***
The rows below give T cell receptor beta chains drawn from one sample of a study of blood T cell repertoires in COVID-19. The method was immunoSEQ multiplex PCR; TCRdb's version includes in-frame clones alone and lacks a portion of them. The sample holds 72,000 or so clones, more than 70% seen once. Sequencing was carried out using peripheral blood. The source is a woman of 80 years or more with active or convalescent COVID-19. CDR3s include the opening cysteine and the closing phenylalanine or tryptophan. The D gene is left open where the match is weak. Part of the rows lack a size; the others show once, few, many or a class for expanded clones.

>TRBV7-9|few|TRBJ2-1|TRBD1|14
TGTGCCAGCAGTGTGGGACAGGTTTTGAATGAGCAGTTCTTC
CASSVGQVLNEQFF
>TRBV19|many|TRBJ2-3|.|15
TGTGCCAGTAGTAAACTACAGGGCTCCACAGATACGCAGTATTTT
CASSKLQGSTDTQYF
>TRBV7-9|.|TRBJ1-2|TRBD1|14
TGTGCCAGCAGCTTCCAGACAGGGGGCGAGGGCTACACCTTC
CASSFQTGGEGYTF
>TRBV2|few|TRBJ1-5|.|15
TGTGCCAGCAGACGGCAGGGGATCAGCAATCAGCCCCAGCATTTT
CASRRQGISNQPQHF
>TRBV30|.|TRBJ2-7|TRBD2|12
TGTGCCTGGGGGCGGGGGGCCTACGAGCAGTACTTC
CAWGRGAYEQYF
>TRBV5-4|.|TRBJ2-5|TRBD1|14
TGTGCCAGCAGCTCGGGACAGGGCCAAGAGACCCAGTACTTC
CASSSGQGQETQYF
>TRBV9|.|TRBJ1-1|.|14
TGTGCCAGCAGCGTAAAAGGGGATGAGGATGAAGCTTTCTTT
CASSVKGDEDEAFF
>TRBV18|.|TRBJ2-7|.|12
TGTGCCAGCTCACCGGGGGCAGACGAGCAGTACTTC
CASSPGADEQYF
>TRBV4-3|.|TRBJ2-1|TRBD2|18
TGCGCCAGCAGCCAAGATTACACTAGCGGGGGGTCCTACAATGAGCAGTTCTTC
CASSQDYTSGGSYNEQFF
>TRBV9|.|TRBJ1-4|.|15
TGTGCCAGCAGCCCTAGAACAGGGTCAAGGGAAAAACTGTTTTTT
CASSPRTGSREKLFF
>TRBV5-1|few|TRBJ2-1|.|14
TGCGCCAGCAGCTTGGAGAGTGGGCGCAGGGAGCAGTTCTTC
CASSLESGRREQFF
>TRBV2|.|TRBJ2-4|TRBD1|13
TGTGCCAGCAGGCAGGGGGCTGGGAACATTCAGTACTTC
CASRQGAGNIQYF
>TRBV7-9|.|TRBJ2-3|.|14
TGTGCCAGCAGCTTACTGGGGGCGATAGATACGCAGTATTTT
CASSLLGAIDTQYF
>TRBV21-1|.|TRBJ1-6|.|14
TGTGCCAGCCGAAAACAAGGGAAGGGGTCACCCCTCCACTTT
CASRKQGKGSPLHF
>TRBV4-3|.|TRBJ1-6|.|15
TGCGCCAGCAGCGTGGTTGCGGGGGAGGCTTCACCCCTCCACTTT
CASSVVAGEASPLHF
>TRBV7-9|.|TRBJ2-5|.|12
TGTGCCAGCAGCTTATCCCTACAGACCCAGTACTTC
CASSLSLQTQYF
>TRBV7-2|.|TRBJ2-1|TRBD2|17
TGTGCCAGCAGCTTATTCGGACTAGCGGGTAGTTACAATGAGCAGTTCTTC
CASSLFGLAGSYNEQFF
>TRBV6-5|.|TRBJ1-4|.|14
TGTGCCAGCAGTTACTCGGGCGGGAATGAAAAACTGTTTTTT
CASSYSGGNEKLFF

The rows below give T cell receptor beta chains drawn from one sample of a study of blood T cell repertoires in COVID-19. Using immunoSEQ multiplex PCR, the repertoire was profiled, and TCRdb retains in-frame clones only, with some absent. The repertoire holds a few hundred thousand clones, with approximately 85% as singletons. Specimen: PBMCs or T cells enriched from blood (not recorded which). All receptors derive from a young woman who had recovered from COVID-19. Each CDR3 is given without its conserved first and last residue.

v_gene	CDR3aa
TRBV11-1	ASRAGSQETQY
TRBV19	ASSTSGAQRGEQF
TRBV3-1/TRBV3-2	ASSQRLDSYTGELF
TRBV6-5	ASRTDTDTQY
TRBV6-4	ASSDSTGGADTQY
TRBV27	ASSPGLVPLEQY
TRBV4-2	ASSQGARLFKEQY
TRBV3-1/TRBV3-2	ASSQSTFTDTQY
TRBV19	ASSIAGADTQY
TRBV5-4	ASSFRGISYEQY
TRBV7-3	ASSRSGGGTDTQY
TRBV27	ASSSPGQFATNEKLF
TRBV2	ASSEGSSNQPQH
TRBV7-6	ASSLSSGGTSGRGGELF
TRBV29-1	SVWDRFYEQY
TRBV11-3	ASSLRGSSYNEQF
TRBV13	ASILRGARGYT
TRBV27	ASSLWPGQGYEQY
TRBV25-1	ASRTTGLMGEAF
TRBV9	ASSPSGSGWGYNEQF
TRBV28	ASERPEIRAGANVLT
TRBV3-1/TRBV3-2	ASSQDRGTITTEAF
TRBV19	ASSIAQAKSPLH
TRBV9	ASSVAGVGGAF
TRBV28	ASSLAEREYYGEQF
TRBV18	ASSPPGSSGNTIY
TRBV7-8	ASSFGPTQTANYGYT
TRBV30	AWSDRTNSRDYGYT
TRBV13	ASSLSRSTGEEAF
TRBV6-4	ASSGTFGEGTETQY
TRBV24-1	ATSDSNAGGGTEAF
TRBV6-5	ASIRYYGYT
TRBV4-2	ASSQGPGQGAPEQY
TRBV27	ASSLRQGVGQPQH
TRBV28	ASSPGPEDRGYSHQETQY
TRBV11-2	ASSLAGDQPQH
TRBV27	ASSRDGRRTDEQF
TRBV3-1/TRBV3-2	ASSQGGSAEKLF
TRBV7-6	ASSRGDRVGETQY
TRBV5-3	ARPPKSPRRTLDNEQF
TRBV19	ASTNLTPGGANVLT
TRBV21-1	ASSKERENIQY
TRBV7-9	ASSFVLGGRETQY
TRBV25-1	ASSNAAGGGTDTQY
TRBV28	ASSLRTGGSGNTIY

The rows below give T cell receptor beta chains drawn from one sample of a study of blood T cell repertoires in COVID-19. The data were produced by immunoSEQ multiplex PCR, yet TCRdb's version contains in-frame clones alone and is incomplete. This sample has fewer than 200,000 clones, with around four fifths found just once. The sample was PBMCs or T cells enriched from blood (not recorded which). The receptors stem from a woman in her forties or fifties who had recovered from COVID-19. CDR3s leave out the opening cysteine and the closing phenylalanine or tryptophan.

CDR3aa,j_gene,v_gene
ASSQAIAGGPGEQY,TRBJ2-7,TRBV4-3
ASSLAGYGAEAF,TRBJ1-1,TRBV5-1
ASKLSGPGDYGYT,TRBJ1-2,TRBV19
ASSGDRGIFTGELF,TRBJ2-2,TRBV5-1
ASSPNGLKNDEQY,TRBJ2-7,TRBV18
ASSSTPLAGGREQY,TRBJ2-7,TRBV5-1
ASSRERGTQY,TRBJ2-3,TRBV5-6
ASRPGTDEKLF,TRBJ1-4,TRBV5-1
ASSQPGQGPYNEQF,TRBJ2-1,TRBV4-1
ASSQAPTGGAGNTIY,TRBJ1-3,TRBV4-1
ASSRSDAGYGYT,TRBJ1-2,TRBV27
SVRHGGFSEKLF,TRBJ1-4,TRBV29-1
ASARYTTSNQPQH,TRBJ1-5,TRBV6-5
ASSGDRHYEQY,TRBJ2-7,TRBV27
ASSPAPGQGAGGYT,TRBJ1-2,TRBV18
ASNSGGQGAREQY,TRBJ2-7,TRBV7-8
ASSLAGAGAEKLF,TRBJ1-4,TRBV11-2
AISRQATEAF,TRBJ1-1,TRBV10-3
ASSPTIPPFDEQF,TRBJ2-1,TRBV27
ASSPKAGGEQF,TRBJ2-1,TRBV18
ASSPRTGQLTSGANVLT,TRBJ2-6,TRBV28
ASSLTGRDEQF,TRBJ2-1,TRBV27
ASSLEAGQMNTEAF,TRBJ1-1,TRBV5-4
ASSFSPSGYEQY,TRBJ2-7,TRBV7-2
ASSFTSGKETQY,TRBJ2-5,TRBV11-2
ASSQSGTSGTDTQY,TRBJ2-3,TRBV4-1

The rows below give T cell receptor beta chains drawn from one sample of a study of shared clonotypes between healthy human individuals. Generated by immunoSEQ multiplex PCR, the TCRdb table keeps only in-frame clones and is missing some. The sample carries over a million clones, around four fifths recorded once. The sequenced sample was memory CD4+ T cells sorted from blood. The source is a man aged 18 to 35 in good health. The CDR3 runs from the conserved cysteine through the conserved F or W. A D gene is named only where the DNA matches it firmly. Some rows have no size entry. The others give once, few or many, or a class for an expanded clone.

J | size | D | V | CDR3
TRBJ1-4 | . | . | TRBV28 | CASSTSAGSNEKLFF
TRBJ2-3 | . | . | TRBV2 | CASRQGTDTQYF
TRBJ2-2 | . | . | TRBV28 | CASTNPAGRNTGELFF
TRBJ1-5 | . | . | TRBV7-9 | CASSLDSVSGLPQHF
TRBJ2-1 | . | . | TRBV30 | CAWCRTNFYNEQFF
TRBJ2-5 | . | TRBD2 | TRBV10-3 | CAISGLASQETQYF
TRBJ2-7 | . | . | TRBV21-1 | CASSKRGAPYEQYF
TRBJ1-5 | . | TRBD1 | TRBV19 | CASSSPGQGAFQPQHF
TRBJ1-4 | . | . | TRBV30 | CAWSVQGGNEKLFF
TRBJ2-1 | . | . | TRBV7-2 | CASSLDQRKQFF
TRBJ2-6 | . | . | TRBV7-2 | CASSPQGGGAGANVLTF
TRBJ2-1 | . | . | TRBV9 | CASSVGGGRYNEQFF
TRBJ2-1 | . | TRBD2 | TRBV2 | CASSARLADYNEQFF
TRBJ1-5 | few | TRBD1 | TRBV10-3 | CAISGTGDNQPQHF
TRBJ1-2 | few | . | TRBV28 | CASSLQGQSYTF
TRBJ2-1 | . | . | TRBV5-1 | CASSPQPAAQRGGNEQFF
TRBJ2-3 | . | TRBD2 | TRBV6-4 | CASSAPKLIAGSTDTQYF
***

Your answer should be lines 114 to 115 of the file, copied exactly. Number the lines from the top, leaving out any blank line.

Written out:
ASSQAPTGGAGNTIY,TRBJ1-3,TRBV4-1
ASSRSDAGYGYT,TRBJ1-2,TRBV27